“The prevalence and mortality of chronic obstructive pulmonary disease (COPD) in female smokers is rapidly increasing. Female smokers are more likely than men to report respiratory symptoms and exhibit greater baseline airway responsiveness to methacholine. Indirect evidence suggests that women may be more predisposed to develop smoking-induced lung function impairment and experience greater mortality. Despite these compelling data, COPD continues to be underdiagnosed in women and research into sex differences in advanced COPD remains limited. Using carefully characterized patients from the National Emphysema Treatment Trial (NETT), we hypothesized that differences in disease expression in severe emphysema would be identified between males and females. Specifically, we sought to examine differences in the symptomatic, physiological, radiological, and histological expression of emphysema.”7
Multiple complications can arise due to emphysema. It has a high mortality rate and its complications promote early death. Some of these complications are
- Cardiac arrest.
- Increased incidence of pulmonary infections such as pneumonia.
- Pneumothorax: An increase of air between the lungs and their corresponding pleural membranes.
- Respiratory failure.
- Polycythemia Vera: An excessive production of red blood cells to compensate for the lack of entering oxygen. It thickens the blood and, due to the number of circulating erythrocytes, small capillaries can block.
A Difficult but Possible Way to Live
“The question of whether cigarette smoking is a cause of emphysema was raised in the 1950s, and the landmark study by the British epidemiologists Fletcher and Peto supported the concept that chronic cigarette smoking is indeed the major cause of chronic bronchitis and emphysema. More recently, a consensus has begun building that the lung structure is attacked and destroyed by inhaled noxious agents contained in cigarette smoke or in polluted air; the effects of exposure to diesel exhaust, ozone, and microparticles are being examined. There is also agreement that not every long-term heavy smoker develops emphysema — the painter Pablo Picasso, who started smoking as a teenager but remained active and productive beyond his ninetieth year, comes to mind — and that genetic susceptibility factors underlie emphysema development.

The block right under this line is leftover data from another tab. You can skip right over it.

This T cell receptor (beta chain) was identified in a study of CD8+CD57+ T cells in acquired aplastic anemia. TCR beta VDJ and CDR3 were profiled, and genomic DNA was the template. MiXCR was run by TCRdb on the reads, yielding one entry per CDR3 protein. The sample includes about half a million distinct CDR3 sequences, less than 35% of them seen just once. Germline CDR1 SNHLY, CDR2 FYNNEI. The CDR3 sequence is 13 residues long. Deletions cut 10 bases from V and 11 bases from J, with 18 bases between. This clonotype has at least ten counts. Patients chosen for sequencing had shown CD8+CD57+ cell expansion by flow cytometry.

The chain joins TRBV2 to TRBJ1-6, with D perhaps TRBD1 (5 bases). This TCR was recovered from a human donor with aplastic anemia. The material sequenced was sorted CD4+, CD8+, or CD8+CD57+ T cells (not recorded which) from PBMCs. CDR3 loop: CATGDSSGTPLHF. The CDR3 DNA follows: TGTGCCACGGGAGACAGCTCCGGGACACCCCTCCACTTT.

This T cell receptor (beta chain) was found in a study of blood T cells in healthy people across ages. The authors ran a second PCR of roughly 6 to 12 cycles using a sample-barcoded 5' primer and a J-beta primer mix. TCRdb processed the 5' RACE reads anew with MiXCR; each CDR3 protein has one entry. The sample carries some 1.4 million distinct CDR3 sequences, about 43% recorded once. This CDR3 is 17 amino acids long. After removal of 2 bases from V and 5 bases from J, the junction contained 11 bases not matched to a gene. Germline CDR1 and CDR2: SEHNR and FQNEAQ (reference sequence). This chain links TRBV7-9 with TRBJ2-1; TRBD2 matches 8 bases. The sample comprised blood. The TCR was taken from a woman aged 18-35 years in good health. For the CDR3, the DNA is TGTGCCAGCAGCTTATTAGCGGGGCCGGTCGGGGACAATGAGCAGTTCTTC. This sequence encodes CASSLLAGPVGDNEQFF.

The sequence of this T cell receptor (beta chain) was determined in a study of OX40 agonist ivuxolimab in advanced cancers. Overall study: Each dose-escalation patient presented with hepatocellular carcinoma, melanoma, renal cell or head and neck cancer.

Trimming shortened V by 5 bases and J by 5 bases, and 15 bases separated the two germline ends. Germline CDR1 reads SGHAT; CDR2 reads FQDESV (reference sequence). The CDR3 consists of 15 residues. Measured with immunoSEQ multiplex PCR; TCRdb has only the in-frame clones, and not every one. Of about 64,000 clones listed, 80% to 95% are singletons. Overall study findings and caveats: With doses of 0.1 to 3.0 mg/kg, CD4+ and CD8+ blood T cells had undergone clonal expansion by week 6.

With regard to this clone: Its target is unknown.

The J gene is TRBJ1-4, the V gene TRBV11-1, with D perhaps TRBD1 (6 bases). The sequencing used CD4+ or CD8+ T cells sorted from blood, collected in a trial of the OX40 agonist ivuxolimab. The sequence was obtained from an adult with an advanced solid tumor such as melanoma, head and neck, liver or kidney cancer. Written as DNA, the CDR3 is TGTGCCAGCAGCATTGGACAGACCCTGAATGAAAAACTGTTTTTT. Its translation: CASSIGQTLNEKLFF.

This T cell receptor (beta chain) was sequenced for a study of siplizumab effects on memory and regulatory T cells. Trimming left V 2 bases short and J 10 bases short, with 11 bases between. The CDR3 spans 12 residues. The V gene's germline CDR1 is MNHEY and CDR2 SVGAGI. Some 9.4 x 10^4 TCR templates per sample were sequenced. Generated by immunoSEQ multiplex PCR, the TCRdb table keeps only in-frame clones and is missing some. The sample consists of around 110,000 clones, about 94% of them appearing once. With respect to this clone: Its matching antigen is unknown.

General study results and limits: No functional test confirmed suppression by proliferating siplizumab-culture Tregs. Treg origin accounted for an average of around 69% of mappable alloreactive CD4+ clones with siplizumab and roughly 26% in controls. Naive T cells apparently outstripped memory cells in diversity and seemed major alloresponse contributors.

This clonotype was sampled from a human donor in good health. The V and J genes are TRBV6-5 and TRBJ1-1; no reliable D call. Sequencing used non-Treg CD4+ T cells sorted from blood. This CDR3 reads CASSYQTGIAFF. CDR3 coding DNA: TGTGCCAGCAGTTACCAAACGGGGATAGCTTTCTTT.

One alternative concept of emphysema pathogenesis is that the disease is a manifestation of premature aging of the lung; gene polymorphisms are being investigated, and researchers are searching for candidate genes that encode proteins that are components of inflammatory pathways, antioxidants, and proteolysis inhibitors. Many aspects of the pathobiology of human emphysema remain unclear. For example, it has been recognized for many years that human emphysema can affect the entire lung or have a predilection for the upper lobes and subpleural areas. The reasons for these regional differences in emphysema distribution are not understood. Evidence of both emphysema and pulmonary fibrosis in the same patient has been reported, implicating some common pathways leading to the different outcomes. It remains likewise unresolved why emphysematous lung destruction is relentlessly progressive in some patients even many years after smoking cessation.”8